Progression in drama should get a boost from new training, says Martin Tibbetts of NATE
I have written enough in these columns of my concerns about the effects of the literacy hour on extended writing. Year 7 entries to The TES Write Away competition this yearpowerfully highlighted the issues for me as a member of the judging panel. I know that the Department for Education and Employment and Her Majesty's Inspectorate have become increasingly worried about the issue and new thinking is taking place behind the scenes.
We are all now working with the so-called new Orders, but sadly not a new curriculum. The National Association for the Teaching of English lobbied hard about the need for something that was different from the retrospective model of the future represented in the older versions.
Why such stubbornness about prescribed lists of texts to be studied? Where was ICT in the draft we were presented with? Where was any reference to the hierarchy of skills that students need to learn to both create and make meaning from screen-based texts? Where was media going to be taught? Was Speaking and Listening still going to be regarded as a "second class citizen". Where was drama?
It was interesting that at NATE's last annual conference in Swanwick, Derbyshire an unexpected deputation arrived from the QCA and National Literacy Strategy to present a draft version of Scheme of Work for Literacy at Key Stage 3. The major departure from the original strategy for primary schools was the addition of a fourth column: Speaking and Listening, which included a subset called Drama.
Much heartened, the drama committee abandoned the conference and set to work toimprove draft document's notion of progression in drama, and address the rationale behind it. Teachers of Year 7 English classes and "literacy catch-up" groups will know of their partial success.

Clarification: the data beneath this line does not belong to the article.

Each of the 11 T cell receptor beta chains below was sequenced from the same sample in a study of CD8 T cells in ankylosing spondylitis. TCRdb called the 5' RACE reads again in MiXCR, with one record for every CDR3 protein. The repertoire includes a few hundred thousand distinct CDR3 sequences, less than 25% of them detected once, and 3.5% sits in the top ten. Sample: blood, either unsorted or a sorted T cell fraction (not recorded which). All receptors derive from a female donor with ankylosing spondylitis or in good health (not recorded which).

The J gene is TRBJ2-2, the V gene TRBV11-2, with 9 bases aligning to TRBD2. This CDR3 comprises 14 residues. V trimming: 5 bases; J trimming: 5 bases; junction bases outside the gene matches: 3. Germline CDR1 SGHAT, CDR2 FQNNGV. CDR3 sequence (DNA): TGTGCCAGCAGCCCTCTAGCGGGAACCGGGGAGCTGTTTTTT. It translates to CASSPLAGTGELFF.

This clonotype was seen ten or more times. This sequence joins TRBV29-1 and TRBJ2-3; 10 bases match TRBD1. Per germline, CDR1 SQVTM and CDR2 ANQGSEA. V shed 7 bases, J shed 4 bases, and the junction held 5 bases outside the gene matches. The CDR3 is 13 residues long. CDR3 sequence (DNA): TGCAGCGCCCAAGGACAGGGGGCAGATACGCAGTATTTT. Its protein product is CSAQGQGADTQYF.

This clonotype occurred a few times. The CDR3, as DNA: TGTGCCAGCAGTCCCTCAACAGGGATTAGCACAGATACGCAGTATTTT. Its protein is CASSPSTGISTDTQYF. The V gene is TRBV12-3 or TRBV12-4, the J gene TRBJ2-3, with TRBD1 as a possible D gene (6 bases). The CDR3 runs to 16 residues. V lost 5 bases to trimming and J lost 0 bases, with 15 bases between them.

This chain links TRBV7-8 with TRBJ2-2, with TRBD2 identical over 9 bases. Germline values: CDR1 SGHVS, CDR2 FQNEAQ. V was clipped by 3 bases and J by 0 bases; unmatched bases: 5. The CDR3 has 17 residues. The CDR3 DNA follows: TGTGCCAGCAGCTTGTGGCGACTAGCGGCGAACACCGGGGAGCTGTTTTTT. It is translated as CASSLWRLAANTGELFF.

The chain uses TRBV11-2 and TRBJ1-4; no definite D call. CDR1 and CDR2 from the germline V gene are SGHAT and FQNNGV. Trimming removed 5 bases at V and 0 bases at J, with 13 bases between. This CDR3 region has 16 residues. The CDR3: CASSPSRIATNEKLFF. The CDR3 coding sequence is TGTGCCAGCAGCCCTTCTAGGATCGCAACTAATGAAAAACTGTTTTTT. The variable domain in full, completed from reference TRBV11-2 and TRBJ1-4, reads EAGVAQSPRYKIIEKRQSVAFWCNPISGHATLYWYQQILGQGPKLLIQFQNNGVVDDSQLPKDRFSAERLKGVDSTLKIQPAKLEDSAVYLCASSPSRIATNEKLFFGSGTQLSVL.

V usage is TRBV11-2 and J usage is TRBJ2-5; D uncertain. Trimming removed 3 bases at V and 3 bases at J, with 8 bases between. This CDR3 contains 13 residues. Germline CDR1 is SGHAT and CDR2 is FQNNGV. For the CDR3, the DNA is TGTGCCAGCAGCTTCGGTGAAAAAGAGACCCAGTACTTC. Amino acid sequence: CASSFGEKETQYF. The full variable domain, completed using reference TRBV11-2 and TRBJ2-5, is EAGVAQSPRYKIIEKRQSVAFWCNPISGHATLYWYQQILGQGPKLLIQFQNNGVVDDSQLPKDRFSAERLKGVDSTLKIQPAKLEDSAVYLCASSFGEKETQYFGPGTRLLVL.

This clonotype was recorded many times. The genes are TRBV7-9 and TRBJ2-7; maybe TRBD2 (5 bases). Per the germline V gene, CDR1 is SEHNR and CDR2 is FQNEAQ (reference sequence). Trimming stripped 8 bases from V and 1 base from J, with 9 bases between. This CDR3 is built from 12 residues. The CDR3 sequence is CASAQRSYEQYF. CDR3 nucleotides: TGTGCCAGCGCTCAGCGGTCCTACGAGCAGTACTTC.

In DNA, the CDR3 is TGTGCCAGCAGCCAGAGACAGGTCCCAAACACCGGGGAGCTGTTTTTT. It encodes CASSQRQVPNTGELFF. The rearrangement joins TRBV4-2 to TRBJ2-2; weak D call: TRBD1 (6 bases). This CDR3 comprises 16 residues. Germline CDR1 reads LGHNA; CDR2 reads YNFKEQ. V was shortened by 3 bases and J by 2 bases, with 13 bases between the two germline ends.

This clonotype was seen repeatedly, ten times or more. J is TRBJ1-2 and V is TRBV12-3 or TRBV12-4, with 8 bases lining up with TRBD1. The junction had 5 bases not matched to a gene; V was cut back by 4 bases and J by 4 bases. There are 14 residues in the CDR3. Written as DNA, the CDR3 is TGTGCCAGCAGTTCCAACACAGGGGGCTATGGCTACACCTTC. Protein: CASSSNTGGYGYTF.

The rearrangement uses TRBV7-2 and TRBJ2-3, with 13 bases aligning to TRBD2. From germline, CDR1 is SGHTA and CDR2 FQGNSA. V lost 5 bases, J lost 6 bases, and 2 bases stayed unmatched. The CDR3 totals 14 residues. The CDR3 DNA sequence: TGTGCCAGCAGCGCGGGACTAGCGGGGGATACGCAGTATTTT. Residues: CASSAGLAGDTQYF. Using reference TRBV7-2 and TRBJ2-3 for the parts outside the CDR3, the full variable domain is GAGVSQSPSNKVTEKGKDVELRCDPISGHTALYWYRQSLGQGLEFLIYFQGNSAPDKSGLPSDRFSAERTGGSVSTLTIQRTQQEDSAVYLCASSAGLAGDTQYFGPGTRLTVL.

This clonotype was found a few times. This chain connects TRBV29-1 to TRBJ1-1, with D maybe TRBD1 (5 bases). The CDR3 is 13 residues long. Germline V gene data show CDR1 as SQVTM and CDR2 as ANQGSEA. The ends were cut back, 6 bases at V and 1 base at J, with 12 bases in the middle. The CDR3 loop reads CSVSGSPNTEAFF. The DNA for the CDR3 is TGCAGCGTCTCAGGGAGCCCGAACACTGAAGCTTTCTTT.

However, drama is back in the curriculum and OFSTED will no doubt have to undergo a series of Section 7 training sessions to enable their inspectors to be able to judge the quality of teaching and learning in that area. A battle won but not the campaign!
NATE, however, has set up an INSET teacher training programme in drama for teachers of English that will coincide with the association's autumn publication of Cracking Drama: progression in drama within English. The publication covers all key stages and is both accessible and very practical. The training will be a feature of NATE's regional conferences and annual conference in Manchester in February next year.
Happily, drama lives to fight another day. Sadly, ICT and media are conspicuous by their absence in the new ring binders. The curriculum revision is no more than another delivery from a tired-looking, ageing vineyard and has failed to recognise both the global communities that our students currently inhabit and the real needs of "Citizen 2000". To make a success of this rapidly changing and increasingly technological world, young people deserve a more forward-thinking and enlightened English curriculum.
Martin K Tibbetts is headteacher of Cheslyn Hay primary school, Staffordshire, and chair of NATE, 50 Broadfield Road, Sheffield, South Yorkshire S8 0XJ. Tel: 0114 255 5416. E-mail: email@example.com. Web: www.nate.org.ukCracking Drama will be published in October and available from NATE